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You are Here: Home -> Forums -> Incubating & Hatching Eggs -> Incubator(best)

Topic: Incubator(best) (14 messages)

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Incubator(best) (14 messages)
Posted By Message Posted On Report
ANNMARIEH
Score: 2
Hello I have a THERMAL AIR FLOW MODEL HOVA-BATORTM INCUBATOR But I didn't get the best hatch rate. Does anyone know of an incubator that's less than $200 and gets 95-100% hatch rate and can hold 40-70 small chicken eggs? Thanks so much!!
6/25/2012 10:53 PM report abuse
MELINDAP
Score: 2
You have a good incubator already. I have the one with the fan, which I use for incubating, and the one without the fan which I use to put the eggs when when I noticed they've pipped. I didn't start off with the best hatch rate either, but as I gained experience the rate got better. Sometimes the bad hatch rate can be the eggs themselves, or even the humidity in the incubator. If the humidity is low they don't hatch as good but will be developed chicks inside. How did your eggs turn out? I've also noticed thru the years that if the weather has been really rainy when the eggs were laid, they don't hatch very well. Why? I have no idea. Also, did you use an automatic egg turner? I've never used one but some folks I know have and the hatch rates were horrible.
7/11/2012 10:25 PM report abuse
CHRISTINEG
Score: 2
I agreed with MelinaP, that you have the best incubator. I have used that incubator with an automatic egg turner and added a device to check the humidity in the incubator. I hatched button quail and had 100 percent hatching. You also need a thermonitor to make sure you are keeping your eggs the correct temperature.
11/8/2012 10:19 PM report abuse
KEITHE
Score: 3
I have two incubators I bought from Tractor Supply. I upgraded them with the fan kit and auto egg turners. My success rate is quite poor. I'm lucky if half or any of the eggs hatch at all. I'm thinking about upgrading to one the High Hatch Incubator. Does anyone have success with them?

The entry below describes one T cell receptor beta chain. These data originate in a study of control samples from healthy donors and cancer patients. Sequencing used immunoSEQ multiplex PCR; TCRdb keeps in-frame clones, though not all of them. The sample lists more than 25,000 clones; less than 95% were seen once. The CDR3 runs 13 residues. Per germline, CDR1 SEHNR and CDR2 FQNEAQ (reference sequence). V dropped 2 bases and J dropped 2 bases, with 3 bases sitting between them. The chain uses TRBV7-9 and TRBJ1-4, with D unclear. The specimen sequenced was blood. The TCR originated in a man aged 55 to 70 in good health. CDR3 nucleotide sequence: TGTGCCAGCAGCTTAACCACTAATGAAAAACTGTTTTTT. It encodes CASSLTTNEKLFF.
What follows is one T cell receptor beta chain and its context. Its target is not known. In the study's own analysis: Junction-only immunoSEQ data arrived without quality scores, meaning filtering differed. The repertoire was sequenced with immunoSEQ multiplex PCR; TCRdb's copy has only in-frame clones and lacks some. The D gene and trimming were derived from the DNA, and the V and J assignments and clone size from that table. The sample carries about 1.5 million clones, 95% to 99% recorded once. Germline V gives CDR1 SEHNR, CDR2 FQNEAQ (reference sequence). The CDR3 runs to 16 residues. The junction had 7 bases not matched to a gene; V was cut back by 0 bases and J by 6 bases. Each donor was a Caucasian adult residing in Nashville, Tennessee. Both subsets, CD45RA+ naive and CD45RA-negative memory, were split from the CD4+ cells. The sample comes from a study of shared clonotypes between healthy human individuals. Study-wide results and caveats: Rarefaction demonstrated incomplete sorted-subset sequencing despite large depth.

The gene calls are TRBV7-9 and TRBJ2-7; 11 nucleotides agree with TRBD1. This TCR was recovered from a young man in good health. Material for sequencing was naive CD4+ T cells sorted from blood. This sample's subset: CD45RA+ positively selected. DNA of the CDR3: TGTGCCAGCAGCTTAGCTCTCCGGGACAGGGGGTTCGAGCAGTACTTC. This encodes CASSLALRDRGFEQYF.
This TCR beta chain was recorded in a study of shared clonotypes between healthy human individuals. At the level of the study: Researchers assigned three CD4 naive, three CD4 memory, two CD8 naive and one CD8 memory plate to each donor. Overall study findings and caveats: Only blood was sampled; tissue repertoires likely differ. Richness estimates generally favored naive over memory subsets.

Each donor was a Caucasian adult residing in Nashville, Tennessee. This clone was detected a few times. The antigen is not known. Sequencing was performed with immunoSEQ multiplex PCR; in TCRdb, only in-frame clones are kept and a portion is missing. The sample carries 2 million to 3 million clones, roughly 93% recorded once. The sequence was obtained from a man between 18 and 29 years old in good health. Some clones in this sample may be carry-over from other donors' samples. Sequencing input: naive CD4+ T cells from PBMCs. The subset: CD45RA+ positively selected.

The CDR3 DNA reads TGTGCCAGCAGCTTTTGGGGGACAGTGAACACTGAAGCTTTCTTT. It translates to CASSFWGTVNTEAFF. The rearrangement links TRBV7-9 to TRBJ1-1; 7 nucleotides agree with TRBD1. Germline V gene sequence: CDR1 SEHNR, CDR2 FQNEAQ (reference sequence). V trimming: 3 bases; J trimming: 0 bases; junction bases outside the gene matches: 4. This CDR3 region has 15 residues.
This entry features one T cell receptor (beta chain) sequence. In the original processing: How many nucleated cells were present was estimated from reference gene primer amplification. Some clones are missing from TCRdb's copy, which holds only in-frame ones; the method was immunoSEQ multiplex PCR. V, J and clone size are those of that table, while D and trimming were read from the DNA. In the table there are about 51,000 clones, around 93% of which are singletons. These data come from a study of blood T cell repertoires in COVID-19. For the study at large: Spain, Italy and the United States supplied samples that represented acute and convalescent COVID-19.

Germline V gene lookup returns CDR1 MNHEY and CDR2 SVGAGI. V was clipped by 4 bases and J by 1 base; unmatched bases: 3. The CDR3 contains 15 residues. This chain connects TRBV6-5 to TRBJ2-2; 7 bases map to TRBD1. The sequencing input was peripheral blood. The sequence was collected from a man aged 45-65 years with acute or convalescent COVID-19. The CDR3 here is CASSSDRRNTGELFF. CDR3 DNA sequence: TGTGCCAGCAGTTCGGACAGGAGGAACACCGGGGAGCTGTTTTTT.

1/29/2013 10:48 PM report abuse
JOHNNYO
Score: 4
I have found that the egg quality, temperature in the incubator, and humidity in the incubator are more important than the type incubator. You have the best small incubator of the styrofoam type. I use an automatic egg turner and the fan kit and usually have about an 80% hatch rate.
2/21/2013 5:56 PM report abuse
CARYLB
Score: 1
I have used both the styrofoam incubators from Tractor Supply with the egg turners and I also have a GCF cabinet incubator. The styrofoam work fine, but you have to really pay attention to the temperature and humidity. If the temperature of the room you have the incubator in fluctuates, you aren't going to get as good a hatch in the styrofoam type incubators. I put them in a room with a constant temperature, got the incubator at the correct temperature and then didn't touch the temp regulator at all and got 90% hatches--if I was vigilant about the humidity. I got the cabinet, just because of the quantities I'm now hatching.
2/27/2013 7:08 AM report abuse
TRAVISH
Score: 1
I have used a lot of incubators but i will tell you the: 1588 PICTURE WINDOW PRE-SET ELECTRONIC HOVA-BATOR WITH FAN is the best one out there for home use. The other ones you have to set the temps and mess with all that and its a pain. I get 98% - 100% hatch rate every time with this one. I have hatched over 15 flocks with this one and its been dead on every time. Get the auto turner with it and you never have to touch them only to add water for the humidity and take them out the turner 2 days before of course.
3/6/2013 11:38 AM report abuse
ROBINH
Score: 4
You all are some serious hatchers! I have only done this on a small scale but have had a 98% success rate overall with my homemade Styrofoam incubator. Last year I bought the Brinsea Octagon 20 and have also had great success with it, hatching chicks, ducklings and goslings. I'm currently incubating 11 Ancona duck eggs in the Brinsea and will use the styrobator as a brooder. I've never used an automatic turner but think the fan is imperative.
4/8/2013 8:40 AM report abuse
GAILH
Score: 7